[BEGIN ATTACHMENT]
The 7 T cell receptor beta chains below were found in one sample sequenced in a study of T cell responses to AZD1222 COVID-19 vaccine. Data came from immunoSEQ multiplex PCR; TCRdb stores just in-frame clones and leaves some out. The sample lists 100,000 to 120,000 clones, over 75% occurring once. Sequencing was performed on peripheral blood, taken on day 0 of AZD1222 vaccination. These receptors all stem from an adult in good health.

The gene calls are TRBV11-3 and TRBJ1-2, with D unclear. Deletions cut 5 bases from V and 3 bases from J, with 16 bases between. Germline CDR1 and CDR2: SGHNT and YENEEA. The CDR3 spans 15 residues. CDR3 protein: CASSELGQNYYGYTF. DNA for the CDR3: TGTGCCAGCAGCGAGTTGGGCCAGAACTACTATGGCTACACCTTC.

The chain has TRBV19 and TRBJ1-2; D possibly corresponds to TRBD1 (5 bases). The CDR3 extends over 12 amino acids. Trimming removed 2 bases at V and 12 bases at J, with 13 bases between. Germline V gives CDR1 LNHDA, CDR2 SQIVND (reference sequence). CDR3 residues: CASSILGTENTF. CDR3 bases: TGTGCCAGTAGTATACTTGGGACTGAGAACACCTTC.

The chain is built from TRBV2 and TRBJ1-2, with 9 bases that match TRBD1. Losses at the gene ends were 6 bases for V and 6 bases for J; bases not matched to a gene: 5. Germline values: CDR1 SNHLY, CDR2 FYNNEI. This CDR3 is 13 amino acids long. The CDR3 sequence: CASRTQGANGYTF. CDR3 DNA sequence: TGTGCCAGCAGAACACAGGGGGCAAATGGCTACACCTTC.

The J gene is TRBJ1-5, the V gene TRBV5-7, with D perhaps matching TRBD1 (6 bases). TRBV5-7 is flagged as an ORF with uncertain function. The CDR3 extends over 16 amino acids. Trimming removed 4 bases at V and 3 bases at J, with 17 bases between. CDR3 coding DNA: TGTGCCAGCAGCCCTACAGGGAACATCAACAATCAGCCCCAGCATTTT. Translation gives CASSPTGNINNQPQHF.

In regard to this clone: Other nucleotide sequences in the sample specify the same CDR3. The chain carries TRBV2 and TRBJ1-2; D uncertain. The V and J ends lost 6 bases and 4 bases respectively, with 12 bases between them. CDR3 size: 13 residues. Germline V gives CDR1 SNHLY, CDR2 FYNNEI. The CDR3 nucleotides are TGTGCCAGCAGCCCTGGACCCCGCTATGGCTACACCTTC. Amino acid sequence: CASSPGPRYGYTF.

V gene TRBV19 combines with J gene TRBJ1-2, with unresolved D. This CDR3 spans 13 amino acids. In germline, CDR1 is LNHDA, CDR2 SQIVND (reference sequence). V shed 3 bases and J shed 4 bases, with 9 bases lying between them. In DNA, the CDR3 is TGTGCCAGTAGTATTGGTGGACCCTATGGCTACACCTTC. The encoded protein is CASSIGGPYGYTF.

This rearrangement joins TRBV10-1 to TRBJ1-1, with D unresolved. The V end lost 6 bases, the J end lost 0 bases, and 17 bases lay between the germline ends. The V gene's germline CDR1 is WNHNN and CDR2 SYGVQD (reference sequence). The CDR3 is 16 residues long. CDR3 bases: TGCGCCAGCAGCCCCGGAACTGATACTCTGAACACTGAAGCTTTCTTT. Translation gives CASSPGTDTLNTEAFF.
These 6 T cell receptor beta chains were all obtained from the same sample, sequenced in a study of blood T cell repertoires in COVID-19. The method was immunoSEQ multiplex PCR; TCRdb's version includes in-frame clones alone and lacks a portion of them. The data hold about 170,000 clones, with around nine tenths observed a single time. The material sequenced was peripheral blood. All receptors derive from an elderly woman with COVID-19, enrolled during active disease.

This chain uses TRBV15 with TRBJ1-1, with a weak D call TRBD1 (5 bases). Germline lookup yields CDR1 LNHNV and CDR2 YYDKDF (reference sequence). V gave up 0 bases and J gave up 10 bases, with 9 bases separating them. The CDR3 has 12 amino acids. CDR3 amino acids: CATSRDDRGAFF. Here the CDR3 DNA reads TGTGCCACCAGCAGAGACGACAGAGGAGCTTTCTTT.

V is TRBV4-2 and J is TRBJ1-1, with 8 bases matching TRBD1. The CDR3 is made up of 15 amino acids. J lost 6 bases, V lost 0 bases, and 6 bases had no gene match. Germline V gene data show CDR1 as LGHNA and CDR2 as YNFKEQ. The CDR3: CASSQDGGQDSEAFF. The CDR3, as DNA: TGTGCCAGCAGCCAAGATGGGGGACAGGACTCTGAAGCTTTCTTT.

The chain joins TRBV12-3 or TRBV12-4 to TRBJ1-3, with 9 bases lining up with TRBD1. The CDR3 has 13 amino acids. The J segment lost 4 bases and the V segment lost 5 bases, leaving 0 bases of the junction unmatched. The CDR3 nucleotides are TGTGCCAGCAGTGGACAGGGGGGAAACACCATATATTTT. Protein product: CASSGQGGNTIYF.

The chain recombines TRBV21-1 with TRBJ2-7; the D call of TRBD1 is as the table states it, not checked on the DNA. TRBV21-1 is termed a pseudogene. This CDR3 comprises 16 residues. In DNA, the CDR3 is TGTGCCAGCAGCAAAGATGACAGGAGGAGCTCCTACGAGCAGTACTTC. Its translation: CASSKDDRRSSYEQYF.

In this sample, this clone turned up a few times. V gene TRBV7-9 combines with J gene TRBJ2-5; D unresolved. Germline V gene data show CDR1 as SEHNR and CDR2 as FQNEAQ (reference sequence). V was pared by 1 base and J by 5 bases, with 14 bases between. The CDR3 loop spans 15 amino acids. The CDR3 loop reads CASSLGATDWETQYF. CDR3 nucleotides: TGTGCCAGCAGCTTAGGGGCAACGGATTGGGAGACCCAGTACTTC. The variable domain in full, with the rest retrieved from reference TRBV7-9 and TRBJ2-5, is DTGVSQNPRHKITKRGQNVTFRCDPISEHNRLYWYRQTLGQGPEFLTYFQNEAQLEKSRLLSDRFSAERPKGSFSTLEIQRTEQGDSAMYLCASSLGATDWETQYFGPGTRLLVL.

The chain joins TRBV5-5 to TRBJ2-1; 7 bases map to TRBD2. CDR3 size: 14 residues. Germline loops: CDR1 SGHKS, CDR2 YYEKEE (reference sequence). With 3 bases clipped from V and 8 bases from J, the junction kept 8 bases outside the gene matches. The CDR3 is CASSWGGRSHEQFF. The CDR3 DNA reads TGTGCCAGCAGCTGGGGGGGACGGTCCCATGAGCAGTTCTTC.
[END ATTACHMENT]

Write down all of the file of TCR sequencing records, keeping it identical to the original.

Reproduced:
The 7 T cell receptor beta chains below were found in one sample sequenced in a study of T cell responses to AZD1222 COVID-19 vaccine. Data came from immunoSEQ multiplex PCR; TCRdb stores just in-frame clones and leaves some out. The sample lists 100,000 to 120,000 clones, over 75% occurring once. Sequencing was performed on peripheral blood, taken on day 0 of AZD1222 vaccination. These receptors all stem from an adult in good health.

The gene calls are TRBV11-3 and TRBJ1-2, with D unclear. Deletions cut 5 bases from V and 3 bases from J, with 16 bases between. Germline CDR1 and CDR2: SGHNT and YENEEA. The CDR3 spans 15 residues. CDR3 protein: CASSELGQNYYGYTF. DNA for the CDR3: TGTGCCAGCAGCGAGTTGGGCCAGAACTACTATGGCTACACCTTC.

The chain has TRBV19 and TRBJ1-2; D possibly corresponds to TRBD1 (5 bases). The CDR3 extends over 12 amino acids. Trimming removed 2 bases at V and 12 bases at J, with 13 bases between. Germline V gives CDR1 LNHDA, CDR2 SQIVND (reference sequence). CDR3 residues: CASSILGTENTF. CDR3 bases: TGTGCCAGTAGTATACTTGGGACTGAGAACACCTTC.

The chain is built from TRBV2 and TRBJ1-2, with 9 bases that match TRBD1. Losses at the gene ends were 6 bases for V and 6 bases for J; bases not matched to a gene: 5. Germline values: CDR1 SNHLY, CDR2 FYNNEI. This CDR3 is 13 amino acids long. The CDR3 sequence: CASRTQGANGYTF. CDR3 DNA sequence: TGTGCCAGCAGAACACAGGGGGCAAATGGCTACACCTTC.

The J gene is TRBJ1-5, the V gene TRBV5-7, with D perhaps matching TRBD1 (6 bases). TRBV5-7 is flagged as an ORF with uncertain function. The CDR3 extends over 16 amino acids. Trimming removed 4 bases at V and 3 bases at J, with 17 bases between. CDR3 coding DNA: TGTGCCAGCAGCCCTACAGGGAACATCAACAATCAGCCCCAGCATTTT. Translation gives CASSPTGNINNQPQHF.

In regard to this clone: Other nucleotide sequences in the sample specify the same CDR3. The chain carries TRBV2 and TRBJ1-2; D uncertain. The V and J ends lost 6 bases and 4 bases respectively, with 12 bases between them. CDR3 size: 13 residues. Germline V gives CDR1 SNHLY, CDR2 FYNNEI. The CDR3 nucleotides are TGTGCCAGCAGCCCTGGACCCCGCTATGGCTACACCTTC. Amino acid sequence: CASSPGPRYGYTF.

V gene TRBV19 combines with J gene TRBJ1-2, with unresolved D. This CDR3 spans 13 amino acids. In germline, CDR1 is LNHDA, CDR2 SQIVND (reference sequence). V shed 3 bases and J shed 4 bases, with 9 bases lying between them. In DNA, the CDR3 is TGTGCCAGTAGTATTGGTGGACCCTATGGCTACACCTTC. The encoded protein is CASSIGGPYGYTF.

This rearrangement joins TRBV10-1 to TRBJ1-1, with D unresolved. The V end lost 6 bases, the J end lost 0 bases, and 17 bases lay between the germline ends. The V gene's germline CDR1 is WNHNN and CDR2 SYGVQD (reference sequence). The CDR3 is 16 residues long. CDR3 bases: TGCGCCAGCAGCCCCGGAACTGATACTCTGAACACTGAAGCTTTCTTT. Translation gives CASSPGTDTLNTEAFF.
These 6 T cell receptor beta chains were all obtained from the same sample, sequenced in a study of blood T cell repertoires in COVID-19. The method was immunoSEQ multiplex PCR; TCRdb's version includes in-frame clones alone and lacks a portion of them. The data hold about 170,000 clones, with around nine tenths observed a single time. The material sequenced was peripheral blood. All receptors derive from an elderly woman with COVID-19, enrolled during active disease.

This chain uses TRBV15 with TRBJ1-1, with a weak D call TRBD1 (5 bases). Germline lookup yields CDR1 LNHNV and CDR2 YYDKDF (reference sequence). V gave up 0 bases and J gave up 10 bases, with 9 bases separating them. The CDR3 has 12 amino acids. CDR3 amino acids: CATSRDDRGAFF. Here the CDR3 DNA reads TGTGCCACCAGCAGAGACGACAGAGGAGCTTTCTTT.

V is TRBV4-2 and J is TRBJ1-1, with 8 bases matching TRBD1. The CDR3 is made up of 15 amino acids. J lost 6 bases, V lost 0 bases, and 6 bases had no gene match. Germline V gene data show CDR1 as LGHNA and CDR2 as YNFKEQ. The CDR3: CASSQDGGQDSEAFF. The CDR3, as DNA: TGTGCCAGCAGCCAAGATGGGGGACAGGACTCTGAAGCTTTCTTT.

The chain joins TRBV12-3 or TRBV12-4 to TRBJ1-3, with 9 bases lining up with TRBD1. The CDR3 has 13 amino acids. The J segment lost 4 bases and the V segment lost 5 bases, leaving 0 bases of the junction unmatched. The CDR3 nucleotides are TGTGCCAGCAGTGGACAGGGGGGAAACACCATATATTTT. Protein product: CASSGQGGNTIYF.

The chain recombines TRBV21-1 with TRBJ2-7; the D call of TRBD1 is as the table states it, not checked on the DNA. TRBV21-1 is termed a pseudogene. This CDR3 comprises 16 residues. In DNA, the CDR3 is TGTGCCAGCAGCAAAGATGACAGGAGGAGCTCCTACGAGCAGTACTTC. Its translation: CASSKDDRRSSYEQYF.

In this sample, this clone turned up a few times. V gene TRBV7-9 combines with J gene TRBJ2-5; D unresolved. Germline V gene data show CDR1 as SEHNR and CDR2 as FQNEAQ (reference sequence). V was pared by 1 base and J by 5 bases, with 14 bases between. The CDR3 loop spans 15 amino acids. The CDR3 loop reads CASSLGATDWETQYF. CDR3 nucleotides: TGTGCCAGCAGCTTAGGGGCAACGGATTGGGAGACCCAGTACTTC. The variable domain in full, with the rest retrieved from reference TRBV7-9 and TRBJ2-5, is DTGVSQNPRHKITKRGQNVTFRCDPISEHNRLYWYRQTLGQGPEFLTYFQNEAQLEKSRLLSDRFSAERPKGSFSTLEIQRTEQGDSAMYLCASSLGATDWETQYFGPGTRLLVL.

The chain joins TRBV5-5 to TRBJ2-1; 7 bases map to TRBD2. CDR3 size: 14 residues. Germline loops: CDR1 SGHKS, CDR2 YYEKEE (reference sequence). With 3 bases clipped from V and 8 bases from J, the junction kept 8 bases outside the gene matches. The CDR3 is CASSWGGRSHEQFF. The CDR3 DNA reads TGTGCCAGCAGCTGGGGGGGACGGTCCCATGAGCAGTTCTTC.